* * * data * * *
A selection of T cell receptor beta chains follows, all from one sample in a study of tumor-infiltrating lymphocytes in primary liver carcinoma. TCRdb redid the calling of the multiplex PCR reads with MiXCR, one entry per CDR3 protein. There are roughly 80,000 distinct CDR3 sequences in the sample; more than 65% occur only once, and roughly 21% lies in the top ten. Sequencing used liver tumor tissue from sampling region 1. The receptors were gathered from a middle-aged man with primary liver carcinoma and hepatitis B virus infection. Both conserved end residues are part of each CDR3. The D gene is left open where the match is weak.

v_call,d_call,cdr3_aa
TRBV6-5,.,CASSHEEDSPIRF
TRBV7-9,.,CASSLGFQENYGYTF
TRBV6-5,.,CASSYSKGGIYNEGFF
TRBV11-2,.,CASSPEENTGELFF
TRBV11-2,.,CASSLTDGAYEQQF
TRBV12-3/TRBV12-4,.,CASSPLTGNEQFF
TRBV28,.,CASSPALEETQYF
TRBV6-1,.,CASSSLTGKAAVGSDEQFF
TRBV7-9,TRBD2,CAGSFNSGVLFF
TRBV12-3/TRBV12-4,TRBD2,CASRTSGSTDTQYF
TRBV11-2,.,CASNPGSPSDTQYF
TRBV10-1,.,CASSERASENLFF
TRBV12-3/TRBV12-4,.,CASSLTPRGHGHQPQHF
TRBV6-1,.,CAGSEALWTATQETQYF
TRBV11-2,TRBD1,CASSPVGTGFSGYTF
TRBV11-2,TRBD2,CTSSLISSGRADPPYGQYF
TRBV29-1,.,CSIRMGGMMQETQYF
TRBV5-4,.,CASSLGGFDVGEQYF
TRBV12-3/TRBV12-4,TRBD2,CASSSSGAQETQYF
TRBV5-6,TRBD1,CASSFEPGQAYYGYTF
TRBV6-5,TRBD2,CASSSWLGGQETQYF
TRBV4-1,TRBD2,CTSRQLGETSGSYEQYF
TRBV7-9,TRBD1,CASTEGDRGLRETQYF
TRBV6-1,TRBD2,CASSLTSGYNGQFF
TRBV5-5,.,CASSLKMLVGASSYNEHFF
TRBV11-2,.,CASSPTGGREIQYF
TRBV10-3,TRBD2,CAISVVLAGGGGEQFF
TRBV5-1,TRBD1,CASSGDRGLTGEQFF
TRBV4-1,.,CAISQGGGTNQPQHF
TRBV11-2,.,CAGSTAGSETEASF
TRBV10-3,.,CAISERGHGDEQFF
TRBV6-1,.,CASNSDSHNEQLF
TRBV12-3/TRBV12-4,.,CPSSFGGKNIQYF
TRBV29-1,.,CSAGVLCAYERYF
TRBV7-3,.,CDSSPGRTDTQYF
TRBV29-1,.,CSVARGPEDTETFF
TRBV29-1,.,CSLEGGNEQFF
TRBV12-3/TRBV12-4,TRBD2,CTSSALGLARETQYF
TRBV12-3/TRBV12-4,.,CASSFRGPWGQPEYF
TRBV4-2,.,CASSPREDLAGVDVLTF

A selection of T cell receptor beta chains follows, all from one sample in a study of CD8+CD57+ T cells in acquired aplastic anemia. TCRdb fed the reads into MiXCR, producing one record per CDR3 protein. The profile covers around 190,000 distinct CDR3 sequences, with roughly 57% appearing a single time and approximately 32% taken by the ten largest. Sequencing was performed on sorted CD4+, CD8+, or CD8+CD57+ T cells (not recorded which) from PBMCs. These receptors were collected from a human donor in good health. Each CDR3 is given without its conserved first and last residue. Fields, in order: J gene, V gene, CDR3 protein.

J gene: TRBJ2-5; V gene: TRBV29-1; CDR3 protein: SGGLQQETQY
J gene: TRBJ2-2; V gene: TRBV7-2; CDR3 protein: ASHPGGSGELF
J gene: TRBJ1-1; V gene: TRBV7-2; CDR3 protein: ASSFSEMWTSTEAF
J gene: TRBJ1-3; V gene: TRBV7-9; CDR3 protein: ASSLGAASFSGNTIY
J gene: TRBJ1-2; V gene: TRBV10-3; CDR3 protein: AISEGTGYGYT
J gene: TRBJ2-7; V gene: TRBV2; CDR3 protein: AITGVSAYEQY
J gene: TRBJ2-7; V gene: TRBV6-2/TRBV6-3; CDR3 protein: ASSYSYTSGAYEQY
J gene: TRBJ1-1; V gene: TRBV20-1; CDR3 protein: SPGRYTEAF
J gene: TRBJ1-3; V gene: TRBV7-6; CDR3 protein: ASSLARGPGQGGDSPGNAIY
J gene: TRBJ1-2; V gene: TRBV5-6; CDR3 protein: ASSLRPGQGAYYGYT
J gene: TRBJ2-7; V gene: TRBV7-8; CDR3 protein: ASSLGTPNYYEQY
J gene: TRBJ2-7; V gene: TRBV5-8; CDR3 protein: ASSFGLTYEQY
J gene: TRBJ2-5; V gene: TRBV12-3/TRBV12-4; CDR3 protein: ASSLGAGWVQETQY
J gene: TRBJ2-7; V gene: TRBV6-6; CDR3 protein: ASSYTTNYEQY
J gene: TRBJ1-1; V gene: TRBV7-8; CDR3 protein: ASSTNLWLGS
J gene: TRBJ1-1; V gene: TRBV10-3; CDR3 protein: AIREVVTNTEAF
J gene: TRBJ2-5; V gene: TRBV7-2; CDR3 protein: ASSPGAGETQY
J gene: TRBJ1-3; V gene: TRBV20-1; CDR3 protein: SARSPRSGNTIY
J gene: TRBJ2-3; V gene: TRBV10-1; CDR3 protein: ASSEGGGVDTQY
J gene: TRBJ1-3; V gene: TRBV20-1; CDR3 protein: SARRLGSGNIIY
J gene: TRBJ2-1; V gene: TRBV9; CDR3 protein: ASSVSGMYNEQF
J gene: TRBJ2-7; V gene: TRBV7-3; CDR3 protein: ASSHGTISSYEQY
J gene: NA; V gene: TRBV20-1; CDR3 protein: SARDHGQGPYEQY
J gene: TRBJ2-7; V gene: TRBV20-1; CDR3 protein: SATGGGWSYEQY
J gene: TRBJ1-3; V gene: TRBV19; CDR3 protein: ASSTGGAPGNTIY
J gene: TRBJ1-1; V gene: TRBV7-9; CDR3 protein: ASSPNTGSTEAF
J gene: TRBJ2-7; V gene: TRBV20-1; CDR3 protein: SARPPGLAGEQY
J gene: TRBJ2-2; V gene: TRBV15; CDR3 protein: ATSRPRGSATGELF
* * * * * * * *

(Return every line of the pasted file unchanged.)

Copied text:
A selection of T cell receptor beta chains follows, all from one sample in a study of tumor-infiltrating lymphocytes in primary liver carcinoma. TCRdb redid the calling of the multiplex PCR reads with MiXCR, one entry per CDR3 protein. There are roughly 80,000 distinct CDR3 sequences in the sample; more than 65% occur only once, and roughly 21% lies in the top ten. Sequencing used liver tumor tissue from sampling region 1. The receptors were gathered from a middle-aged man with primary liver carcinoma and hepatitis B virus infection. Both conserved end residues are part of each CDR3. The D gene is left open where the match is weak.

v_call,d_call,cdr3_aa
TRBV6-5,.,CASSHEEDSPIRF
TRBV7-9,.,CASSLGFQENYGYTF
TRBV6-5,.,CASSYSKGGIYNEGFF
TRBV11-2,.,CASSPEENTGELFF
TRBV11-2,.,CASSLTDGAYEQQF
TRBV12-3/TRBV12-4,.,CASSPLTGNEQFF
TRBV28,.,CASSPALEETQYF
TRBV6-1,.,CASSSLTGKAAVGSDEQFF
TRBV7-9,TRBD2,CAGSFNSGVLFF
TRBV12-3/TRBV12-4,TRBD2,CASRTSGSTDTQYF
TRBV11-2,.,CASNPGSPSDTQYF
TRBV10-1,.,CASSERASENLFF
TRBV12-3/TRBV12-4,.,CASSLTPRGHGHQPQHF
TRBV6-1,.,CAGSEALWTATQETQYF
TRBV11-2,TRBD1,CASSPVGTGFSGYTF
TRBV11-2,TRBD2,CTSSLISSGRADPPYGQYF
TRBV29-1,.,CSIRMGGMMQETQYF
TRBV5-4,.,CASSLGGFDVGEQYF
TRBV12-3/TRBV12-4,TRBD2,CASSSSGAQETQYF
TRBV5-6,TRBD1,CASSFEPGQAYYGYTF
TRBV6-5,TRBD2,CASSSWLGGQETQYF
TRBV4-1,TRBD2,CTSRQLGETSGSYEQYF
TRBV7-9,TRBD1,CASTEGDRGLRETQYF
TRBV6-1,TRBD2,CASSLTSGYNGQFF
TRBV5-5,.,CASSLKMLVGASSYNEHFF
TRBV11-2,.,CASSPTGGREIQYF
TRBV10-3,TRBD2,CAISVVLAGGGGEQFF
TRBV5-1,TRBD1,CASSGDRGLTGEQFF
TRBV4-1,.,CAISQGGGTNQPQHF
TRBV11-2,.,CAGSTAGSETEASF
TRBV10-3,.,CAISERGHGDEQFF
TRBV6-1,.,CASNSDSHNEQLF
TRBV12-3/TRBV12-4,.,CPSSFGGKNIQYF
TRBV29-1,.,CSAGVLCAYERYF
TRBV7-3,.,CDSSPGRTDTQYF
TRBV29-1,.,CSVARGPEDTETFF
TRBV29-1,.,CSLEGGNEQFF
TRBV12-3/TRBV12-4,TRBD2,CTSSALGLARETQYF
TRBV12-3/TRBV12-4,.,CASSFRGPWGQPEYF
TRBV4-2,.,CASSPREDLAGVDVLTF

A selection of T cell receptor beta chains follows, all from one sample in a study of CD8+CD57+ T cells in acquired aplastic anemia. TCRdb fed the reads into MiXCR, producing one record per CDR3 protein. The profile covers around 190,000 distinct CDR3 sequences, with roughly 57% appearing a single time and approximately 32% taken by the ten largest. Sequencing was performed on sorted CD4+, CD8+, or CD8+CD57+ T cells (not recorded which) from PBMCs. These receptors were collected from a human donor in good health. Each CDR3 is given without its conserved first and last residue. Fields, in order: J gene, V gene, CDR3 protein.

J gene: TRBJ2-5; V gene: TRBV29-1; CDR3 protein: SGGLQQETQY
J gene: TRBJ2-2; V gene: TRBV7-2; CDR3 protein: ASHPGGSGELF
J gene: TRBJ1-1; V gene: TRBV7-2; CDR3 protein: ASSFSEMWTSTEAF
J gene: TRBJ1-3; V gene: TRBV7-9; CDR3 protein: ASSLGAASFSGNTIY
J gene: TRBJ1-2; V gene: TRBV10-3; CDR3 protein: AISEGTGYGYT
J gene: TRBJ2-7; V gene: TRBV2; CDR3 protein: AITGVSAYEQY
J gene: TRBJ2-7; V gene: TRBV6-2/TRBV6-3; CDR3 protein: ASSYSYTSGAYEQY
J gene: TRBJ1-1; V gene: TRBV20-1; CDR3 protein: SPGRYTEAF
J gene: TRBJ1-3; V gene: TRBV7-6; CDR3 protein: ASSLARGPGQGGDSPGNAIY
J gene: TRBJ1-2; V gene: TRBV5-6; CDR3 protein: ASSLRPGQGAYYGYT
J gene: TRBJ2-7; V gene: TRBV7-8; CDR3 protein: ASSLGTPNYYEQY
J gene: TRBJ2-7; V gene: TRBV5-8; CDR3 protein: ASSFGLTYEQY
J gene: TRBJ2-5; V gene: TRBV12-3/TRBV12-4; CDR3 protein: ASSLGAGWVQETQY
J gene: TRBJ2-7; V gene: TRBV6-6; CDR3 protein: ASSYTTNYEQY
J gene: TRBJ1-1; V gene: TRBV7-8; CDR3 protein: ASSTNLWLGS
J gene: TRBJ1-1; V gene: TRBV10-3; CDR3 protein: AIREVVTNTEAF
J gene: TRBJ2-5; V gene: TRBV7-2; CDR3 protein: ASSPGAGETQY
J gene: TRBJ1-3; V gene: TRBV20-1; CDR3 protein: SARSPRSGNTIY
J gene: TRBJ2-3; V gene: TRBV10-1; CDR3 protein: ASSEGGGVDTQY
J gene: TRBJ1-3; V gene: TRBV20-1; CDR3 protein: SARRLGSGNIIY
J gene: TRBJ2-1; V gene: TRBV9; CDR3 protein: ASSVSGMYNEQF
J gene: TRBJ2-7; V gene: TRBV7-3; CDR3 protein: ASSHGTISSYEQY
J gene: NA; V gene: TRBV20-1; CDR3 protein: SARDHGQGPYEQY
J gene: TRBJ2-7; V gene: TRBV20-1; CDR3 protein: SATGGGWSYEQY
J gene: TRBJ1-3; V gene: TRBV19; CDR3 protein: ASSTGGAPGNTIY
J gene: TRBJ1-1; V gene: TRBV7-9; CDR3 protein: ASSPNTGSTEAF
J gene: TRBJ2-7; V gene: TRBV20-1; CDR3 protein: SARPPGLAGEQY
J gene: TRBJ2-2; V gene: TRBV15; CDR3 protein: ATSRPRGSATGELF